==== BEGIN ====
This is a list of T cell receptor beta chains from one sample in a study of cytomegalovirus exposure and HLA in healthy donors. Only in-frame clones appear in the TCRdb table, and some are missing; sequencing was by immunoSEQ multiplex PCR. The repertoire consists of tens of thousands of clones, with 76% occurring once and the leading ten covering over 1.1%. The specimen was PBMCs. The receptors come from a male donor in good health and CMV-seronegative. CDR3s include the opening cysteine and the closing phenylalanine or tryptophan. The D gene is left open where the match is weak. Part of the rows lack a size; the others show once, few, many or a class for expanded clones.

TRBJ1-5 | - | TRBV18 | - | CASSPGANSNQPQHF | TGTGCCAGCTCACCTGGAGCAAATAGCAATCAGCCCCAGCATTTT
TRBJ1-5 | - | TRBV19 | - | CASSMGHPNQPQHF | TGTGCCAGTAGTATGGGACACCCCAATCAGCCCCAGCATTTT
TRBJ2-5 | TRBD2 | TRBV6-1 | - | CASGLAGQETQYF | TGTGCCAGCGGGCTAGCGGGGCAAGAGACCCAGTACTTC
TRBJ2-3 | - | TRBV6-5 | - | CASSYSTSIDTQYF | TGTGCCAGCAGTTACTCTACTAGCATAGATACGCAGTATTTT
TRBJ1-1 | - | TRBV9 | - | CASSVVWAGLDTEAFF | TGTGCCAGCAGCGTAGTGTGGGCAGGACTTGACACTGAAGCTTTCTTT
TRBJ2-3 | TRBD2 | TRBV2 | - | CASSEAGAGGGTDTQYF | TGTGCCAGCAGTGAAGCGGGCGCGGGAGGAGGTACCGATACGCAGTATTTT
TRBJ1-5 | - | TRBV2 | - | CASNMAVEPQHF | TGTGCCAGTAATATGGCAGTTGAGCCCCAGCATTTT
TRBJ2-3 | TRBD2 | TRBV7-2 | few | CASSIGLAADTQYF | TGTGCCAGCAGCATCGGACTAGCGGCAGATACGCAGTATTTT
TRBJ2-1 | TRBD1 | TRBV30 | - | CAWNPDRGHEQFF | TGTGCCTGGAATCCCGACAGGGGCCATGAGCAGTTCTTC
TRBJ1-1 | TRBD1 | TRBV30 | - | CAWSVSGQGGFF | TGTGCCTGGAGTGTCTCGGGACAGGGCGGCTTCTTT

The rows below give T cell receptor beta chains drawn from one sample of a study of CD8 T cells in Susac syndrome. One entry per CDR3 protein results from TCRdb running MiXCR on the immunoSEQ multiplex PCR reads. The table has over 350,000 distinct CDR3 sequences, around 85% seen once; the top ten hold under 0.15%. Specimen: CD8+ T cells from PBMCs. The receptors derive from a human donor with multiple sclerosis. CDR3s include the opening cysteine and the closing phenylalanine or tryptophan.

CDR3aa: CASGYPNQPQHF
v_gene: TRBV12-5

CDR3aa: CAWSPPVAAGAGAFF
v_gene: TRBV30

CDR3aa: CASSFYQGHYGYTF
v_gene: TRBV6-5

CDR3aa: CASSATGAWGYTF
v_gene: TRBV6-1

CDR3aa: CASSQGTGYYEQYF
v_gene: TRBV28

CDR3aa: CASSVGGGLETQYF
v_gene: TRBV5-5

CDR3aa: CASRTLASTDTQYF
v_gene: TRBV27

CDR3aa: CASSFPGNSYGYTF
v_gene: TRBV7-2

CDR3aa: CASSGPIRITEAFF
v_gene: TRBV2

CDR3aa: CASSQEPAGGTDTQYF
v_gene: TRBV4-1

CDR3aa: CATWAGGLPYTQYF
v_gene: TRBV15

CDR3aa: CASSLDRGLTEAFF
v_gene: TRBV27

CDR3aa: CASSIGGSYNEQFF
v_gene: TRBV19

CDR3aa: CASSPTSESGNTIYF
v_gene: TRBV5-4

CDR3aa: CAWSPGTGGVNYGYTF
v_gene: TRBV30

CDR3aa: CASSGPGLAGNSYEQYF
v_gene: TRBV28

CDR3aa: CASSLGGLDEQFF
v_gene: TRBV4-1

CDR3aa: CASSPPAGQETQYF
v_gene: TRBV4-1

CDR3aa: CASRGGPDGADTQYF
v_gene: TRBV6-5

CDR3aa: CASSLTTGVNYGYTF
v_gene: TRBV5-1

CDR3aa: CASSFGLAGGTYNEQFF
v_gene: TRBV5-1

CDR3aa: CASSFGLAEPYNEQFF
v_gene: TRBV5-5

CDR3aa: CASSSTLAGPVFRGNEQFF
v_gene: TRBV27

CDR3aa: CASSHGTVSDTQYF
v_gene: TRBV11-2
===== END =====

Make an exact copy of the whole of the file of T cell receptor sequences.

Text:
This is a list of T cell receptor beta chains from one sample in a study of cytomegalovirus exposure and HLA in healthy donors. Only in-frame clones appear in the TCRdb table, and some are missing; sequencing was by immunoSEQ multiplex PCR. The repertoire consists of tens of thousands of clones, with 76% occurring once and the leading ten covering over 1.1%. The specimen was PBMCs. The receptors come from a male donor in good health and CMV-seronegative. CDR3s include the opening cysteine and the closing phenylalanine or tryptophan. The D gene is left open where the match is weak. Part of the rows lack a size; the others show once, few, many or a class for expanded clones.

TRBJ1-5 | - | TRBV18 | - | CASSPGANSNQPQHF | TGTGCCAGCTCACCTGGAGCAAATAGCAATCAGCCCCAGCATTTT
TRBJ1-5 | - | TRBV19 | - | CASSMGHPNQPQHF | TGTGCCAGTAGTATGGGACACCCCAATCAGCCCCAGCATTTT
TRBJ2-5 | TRBD2 | TRBV6-1 | - | CASGLAGQETQYF | TGTGCCAGCGGGCTAGCGGGGCAAGAGACCCAGTACTTC
TRBJ2-3 | - | TRBV6-5 | - | CASSYSTSIDTQYF | TGTGCCAGCAGTTACTCTACTAGCATAGATACGCAGTATTTT
TRBJ1-1 | - | TRBV9 | - | CASSVVWAGLDTEAFF | TGTGCCAGCAGCGTAGTGTGGGCAGGACTTGACACTGAAGCTTTCTTT
TRBJ2-3 | TRBD2 | TRBV2 | - | CASSEAGAGGGTDTQYF | TGTGCCAGCAGTGAAGCGGGCGCGGGAGGAGGTACCGATACGCAGTATTTT
TRBJ1-5 | - | TRBV2 | - | CASNMAVEPQHF | TGTGCCAGTAATATGGCAGTTGAGCCCCAGCATTTT
TRBJ2-3 | TRBD2 | TRBV7-2 | few | CASSIGLAADTQYF | TGTGCCAGCAGCATCGGACTAGCGGCAGATACGCAGTATTTT
TRBJ2-1 | TRBD1 | TRBV30 | - | CAWNPDRGHEQFF | TGTGCCTGGAATCCCGACAGGGGCCATGAGCAGTTCTTC
TRBJ1-1 | TRBD1 | TRBV30 | - | CAWSVSGQGGFF | TGTGCCTGGAGTGTCTCGGGACAGGGCGGCTTCTTT

The rows below give T cell receptor beta chains drawn from one sample of a study of CD8 T cells in Susac syndrome. One entry per CDR3 protein results from TCRdb running MiXCR on the immunoSEQ multiplex PCR reads. The table has over 350,000 distinct CDR3 sequences, around 85% seen once; the top ten hold under 0.15%. Specimen: CD8+ T cells from PBMCs. The receptors derive from a human donor with multiple sclerosis. CDR3s include the opening cysteine and the closing phenylalanine or tryptophan.

CDR3aa: CASGYPNQPQHF
v_gene: TRBV12-5

CDR3aa: CAWSPPVAAGAGAFF
v_gene: TRBV30

CDR3aa: CASSFYQGHYGYTF
v_gene: TRBV6-5

CDR3aa: CASSATGAWGYTF
v_gene: TRBV6-1

CDR3aa: CASSQGTGYYEQYF
v_gene: TRBV28

CDR3aa: CASSVGGGLETQYF
v_gene: TRBV5-5

CDR3aa: CASRTLASTDTQYF
v_gene: TRBV27

CDR3aa: CASSFPGNSYGYTF
v_gene: TRBV7-2

CDR3aa: CASSGPIRITEAFF
v_gene: TRBV2

CDR3aa: CASSQEPAGGTDTQYF
v_gene: TRBV4-1

CDR3aa: CATWAGGLPYTQYF
v_gene: TRBV15

CDR3aa: CASSLDRGLTEAFF
v_gene: TRBV27

CDR3aa: CASSIGGSYNEQFF
v_gene: TRBV19

CDR3aa: CASSPTSESGNTIYF
v_gene: TRBV5-4

CDR3aa: CAWSPGTGGVNYGYTF
v_gene: TRBV30

CDR3aa: CASSGPGLAGNSYEQYF
v_gene: TRBV28

CDR3aa: CASSLGGLDEQFF
v_gene: TRBV4-1

CDR3aa: CASSPPAGQETQYF
v_gene: TRBV4-1

CDR3aa: CASRGGPDGADTQYF
v_gene: TRBV6-5

CDR3aa: CASSLTTGVNYGYTF
v_gene: TRBV5-1

CDR3aa: CASSFGLAGGTYNEQFF
v_gene: TRBV5-1

CDR3aa: CASSFGLAEPYNEQFF
v_gene: TRBV5-5

CDR3aa: CASSSTLAGPVFRGNEQFF
v_gene: TRBV27

CDR3aa: CASSHGTVSDTQYF
v_gene: TRBV11-2